A Plastic Planet: Calls for further action on single-use plastic

24 MPs, Peers and NGOs are calling on the Truss Government for further action on single-use plastics. In an open letter, former Conservative Minister Lord John Randall leads the unified backing for a new strategy compiled by A Plastic Planet.

Single use plasticThe campaign is intended to be a comprehensive strategy for ministers and is titled ‘The Reduce, Refill and Replace Revolution’. It aims to set out how the UK could lead the global frontier in removing plastic from fashion and packaging.

The guidelines are based on research conducted by Yonder and show that almost three quarters of the UK public are concerned plastic bottles, tubs and trays do not get recycled into new plastics.

Under the leadership of Boris Johnson, outright bans on more plastics – including plastic sachets – had been proposed, but progress has been slow.

The letter reads: “Before coming to the throne HM King Charles III rightly said the world must move ‘from a model that encourages a buy, use, throw-away mentality, to one that facilitates reuse, recovery and regeneration’. We agree.

“The outgoing Johnson government began gathering evidence on the impact of 855 billion plastic sachets thrown away around the world each year, with a view to a comprehensive UK ban. But progress has faltered, wasting precious time. 

“New polling evidence shows that 71 per cent of the public are concerned that plastic bottles, tubs and trays do not get recycled into new plastics. As the King indicates, these items need to be replaced with alternative materials.”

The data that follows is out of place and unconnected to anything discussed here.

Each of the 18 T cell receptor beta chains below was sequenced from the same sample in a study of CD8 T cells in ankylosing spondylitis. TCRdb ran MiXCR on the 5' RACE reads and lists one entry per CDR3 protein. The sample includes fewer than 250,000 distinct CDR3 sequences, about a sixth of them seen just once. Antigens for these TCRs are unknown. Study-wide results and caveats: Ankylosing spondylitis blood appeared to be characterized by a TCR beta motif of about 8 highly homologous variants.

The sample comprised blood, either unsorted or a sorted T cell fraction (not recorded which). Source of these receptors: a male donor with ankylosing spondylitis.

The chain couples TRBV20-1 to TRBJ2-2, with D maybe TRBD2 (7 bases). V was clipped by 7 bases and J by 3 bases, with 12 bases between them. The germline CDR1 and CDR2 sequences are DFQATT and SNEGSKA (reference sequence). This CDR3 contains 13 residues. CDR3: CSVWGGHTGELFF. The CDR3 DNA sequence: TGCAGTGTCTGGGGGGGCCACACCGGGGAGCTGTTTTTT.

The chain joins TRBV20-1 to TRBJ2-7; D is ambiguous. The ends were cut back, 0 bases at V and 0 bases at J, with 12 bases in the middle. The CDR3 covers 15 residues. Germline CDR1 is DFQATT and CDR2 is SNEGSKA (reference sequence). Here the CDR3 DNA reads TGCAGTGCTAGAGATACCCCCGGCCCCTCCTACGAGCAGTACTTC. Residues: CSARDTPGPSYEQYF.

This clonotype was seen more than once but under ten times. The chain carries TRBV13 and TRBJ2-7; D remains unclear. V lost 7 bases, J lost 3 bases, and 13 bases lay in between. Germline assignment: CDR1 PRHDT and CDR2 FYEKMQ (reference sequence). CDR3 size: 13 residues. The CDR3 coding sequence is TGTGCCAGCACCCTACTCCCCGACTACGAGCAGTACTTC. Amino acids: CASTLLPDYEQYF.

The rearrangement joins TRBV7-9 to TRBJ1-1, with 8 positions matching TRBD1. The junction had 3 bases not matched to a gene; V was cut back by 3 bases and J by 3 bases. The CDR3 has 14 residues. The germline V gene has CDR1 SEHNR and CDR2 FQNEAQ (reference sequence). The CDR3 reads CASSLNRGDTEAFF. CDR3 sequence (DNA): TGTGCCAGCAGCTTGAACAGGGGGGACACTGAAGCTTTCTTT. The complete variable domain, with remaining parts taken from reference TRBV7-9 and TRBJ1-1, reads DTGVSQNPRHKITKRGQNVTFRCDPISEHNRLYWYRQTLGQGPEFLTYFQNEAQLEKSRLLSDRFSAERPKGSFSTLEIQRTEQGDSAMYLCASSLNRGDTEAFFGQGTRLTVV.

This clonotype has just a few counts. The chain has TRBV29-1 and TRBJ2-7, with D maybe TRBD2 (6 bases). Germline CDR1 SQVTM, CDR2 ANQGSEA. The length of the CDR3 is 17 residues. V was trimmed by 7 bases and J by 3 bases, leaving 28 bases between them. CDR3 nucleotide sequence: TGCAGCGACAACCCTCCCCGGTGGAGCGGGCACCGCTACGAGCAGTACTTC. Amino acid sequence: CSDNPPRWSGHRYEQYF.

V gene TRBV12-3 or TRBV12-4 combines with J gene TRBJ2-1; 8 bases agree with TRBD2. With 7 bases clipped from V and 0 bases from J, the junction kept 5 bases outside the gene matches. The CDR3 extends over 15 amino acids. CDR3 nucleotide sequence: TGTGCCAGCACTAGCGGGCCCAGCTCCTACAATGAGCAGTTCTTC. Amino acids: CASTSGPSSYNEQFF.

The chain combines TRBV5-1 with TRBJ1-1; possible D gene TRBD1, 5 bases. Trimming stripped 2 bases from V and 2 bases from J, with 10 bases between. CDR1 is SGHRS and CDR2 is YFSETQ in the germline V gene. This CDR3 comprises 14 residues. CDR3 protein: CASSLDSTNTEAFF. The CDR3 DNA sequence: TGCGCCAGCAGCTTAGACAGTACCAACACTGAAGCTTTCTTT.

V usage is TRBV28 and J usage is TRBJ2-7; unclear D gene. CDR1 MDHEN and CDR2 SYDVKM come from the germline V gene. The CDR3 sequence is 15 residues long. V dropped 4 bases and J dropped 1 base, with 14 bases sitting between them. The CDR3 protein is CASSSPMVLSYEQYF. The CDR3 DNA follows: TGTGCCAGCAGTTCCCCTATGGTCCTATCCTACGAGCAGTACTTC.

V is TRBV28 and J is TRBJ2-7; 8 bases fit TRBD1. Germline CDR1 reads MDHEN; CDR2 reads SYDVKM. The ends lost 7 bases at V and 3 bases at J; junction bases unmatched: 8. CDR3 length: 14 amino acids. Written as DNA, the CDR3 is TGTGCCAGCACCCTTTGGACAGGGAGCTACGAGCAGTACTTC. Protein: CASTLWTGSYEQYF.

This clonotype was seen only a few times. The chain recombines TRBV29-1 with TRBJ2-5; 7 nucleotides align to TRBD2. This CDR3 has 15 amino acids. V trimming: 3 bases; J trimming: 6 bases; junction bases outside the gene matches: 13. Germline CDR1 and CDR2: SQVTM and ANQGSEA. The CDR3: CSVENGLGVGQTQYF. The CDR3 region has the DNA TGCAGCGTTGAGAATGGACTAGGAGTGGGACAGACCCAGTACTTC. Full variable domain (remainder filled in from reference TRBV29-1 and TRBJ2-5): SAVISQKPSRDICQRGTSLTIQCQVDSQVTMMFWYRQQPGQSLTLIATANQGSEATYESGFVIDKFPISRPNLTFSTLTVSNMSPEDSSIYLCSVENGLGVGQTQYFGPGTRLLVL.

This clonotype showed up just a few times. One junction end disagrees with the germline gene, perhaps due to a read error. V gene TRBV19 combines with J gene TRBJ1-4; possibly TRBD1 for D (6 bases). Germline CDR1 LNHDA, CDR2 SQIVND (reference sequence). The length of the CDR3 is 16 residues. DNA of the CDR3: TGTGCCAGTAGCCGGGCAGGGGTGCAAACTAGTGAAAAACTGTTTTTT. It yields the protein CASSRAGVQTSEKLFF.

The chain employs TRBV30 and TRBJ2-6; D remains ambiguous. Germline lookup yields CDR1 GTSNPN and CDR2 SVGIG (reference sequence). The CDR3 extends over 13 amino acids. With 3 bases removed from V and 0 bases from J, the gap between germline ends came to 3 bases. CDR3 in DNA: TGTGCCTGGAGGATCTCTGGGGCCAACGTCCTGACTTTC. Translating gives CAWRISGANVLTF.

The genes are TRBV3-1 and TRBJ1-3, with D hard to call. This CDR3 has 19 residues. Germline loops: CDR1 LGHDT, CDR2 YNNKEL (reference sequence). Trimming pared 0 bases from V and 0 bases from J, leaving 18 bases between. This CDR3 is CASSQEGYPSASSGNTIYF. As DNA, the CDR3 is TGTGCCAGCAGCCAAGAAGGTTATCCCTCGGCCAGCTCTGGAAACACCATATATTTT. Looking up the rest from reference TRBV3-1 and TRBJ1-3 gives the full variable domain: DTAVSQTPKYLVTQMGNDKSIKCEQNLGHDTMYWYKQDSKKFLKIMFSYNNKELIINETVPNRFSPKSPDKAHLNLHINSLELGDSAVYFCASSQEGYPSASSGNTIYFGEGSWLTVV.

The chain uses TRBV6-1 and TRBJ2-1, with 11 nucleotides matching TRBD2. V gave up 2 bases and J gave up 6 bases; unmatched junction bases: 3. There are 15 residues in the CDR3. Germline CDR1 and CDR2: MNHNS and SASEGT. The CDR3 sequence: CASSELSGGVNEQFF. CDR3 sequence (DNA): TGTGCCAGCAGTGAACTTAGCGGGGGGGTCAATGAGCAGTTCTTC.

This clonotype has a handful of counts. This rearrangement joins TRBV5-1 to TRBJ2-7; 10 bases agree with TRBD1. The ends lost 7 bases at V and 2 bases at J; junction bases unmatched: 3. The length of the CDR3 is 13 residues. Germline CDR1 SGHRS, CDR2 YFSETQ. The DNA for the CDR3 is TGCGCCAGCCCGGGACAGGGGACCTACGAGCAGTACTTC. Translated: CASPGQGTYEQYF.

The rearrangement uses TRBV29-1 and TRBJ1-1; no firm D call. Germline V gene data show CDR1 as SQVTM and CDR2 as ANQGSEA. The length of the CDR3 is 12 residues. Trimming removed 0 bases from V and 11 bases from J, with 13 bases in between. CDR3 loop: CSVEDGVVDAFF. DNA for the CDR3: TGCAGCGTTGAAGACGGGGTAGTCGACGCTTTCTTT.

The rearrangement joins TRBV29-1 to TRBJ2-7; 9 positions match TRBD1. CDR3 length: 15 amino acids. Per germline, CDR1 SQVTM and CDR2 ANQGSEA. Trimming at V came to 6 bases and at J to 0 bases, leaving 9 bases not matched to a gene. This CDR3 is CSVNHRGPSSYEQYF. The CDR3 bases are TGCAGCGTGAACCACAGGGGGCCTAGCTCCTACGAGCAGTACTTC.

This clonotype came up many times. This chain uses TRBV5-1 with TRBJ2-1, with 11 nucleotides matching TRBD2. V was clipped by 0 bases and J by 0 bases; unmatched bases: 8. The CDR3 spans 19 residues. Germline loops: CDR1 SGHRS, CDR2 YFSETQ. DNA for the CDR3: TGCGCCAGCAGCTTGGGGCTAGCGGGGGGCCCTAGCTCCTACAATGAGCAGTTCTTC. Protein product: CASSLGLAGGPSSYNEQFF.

The group also calls for fashion giants to “become subject to the ‘polluter pays’ principle, compelling big brands to take responsibility for the 63 per cent of their clothing materials derived from plastic.”

Sian Sutherland, co-founder of A Plastic Planet states: “Now is the time for Liz Truss to reset the government’s fortunes by showing real global leadership on plastic. 

“Picking plastic items off one by one, straws, cotton buds etc., is making no impact on the devastation plastic pollution is causing. We need a comprehensive policy with teeth that sets the UK ahead as discussions commence on the UN Global Plastics Treaty. Right now there is a vacuum of intent with England lagging far behind the EU”.

“Industry needs certainty so they can lead the change and only the government can give this certainty through fast legislation. Where viable alternatives exist, needless plastic products must be banned and innovations incentivised until all single-use plastics are replaced.”

The Reduce, Refill and Replace Revolution

The guidelines condemn plastic as being ‘materially unsuited’ to single-use. It calls for bans on single-use plastic by 2024 including plastic sachets, bags, pots, single-use bottles, and fruit and veg wrapping.

It proposes that large supermarkets – which presently use some 114 billion pieces of throwaway plastic packaging each year – be mandated to offer in-store refill solutions. They would also be required to declare annual figures on their use of plastic across the whole supply chain, from suppliers to the shelf to the consumer.

The guidelines also call for an extension of the Extended Producer Responsibility (EPR) principle for the fast fashion industry. Fossil fuel fibres represent over 69 per cent of all materials used in textiles, which is expected to reach nearly 75 per cent by 2030.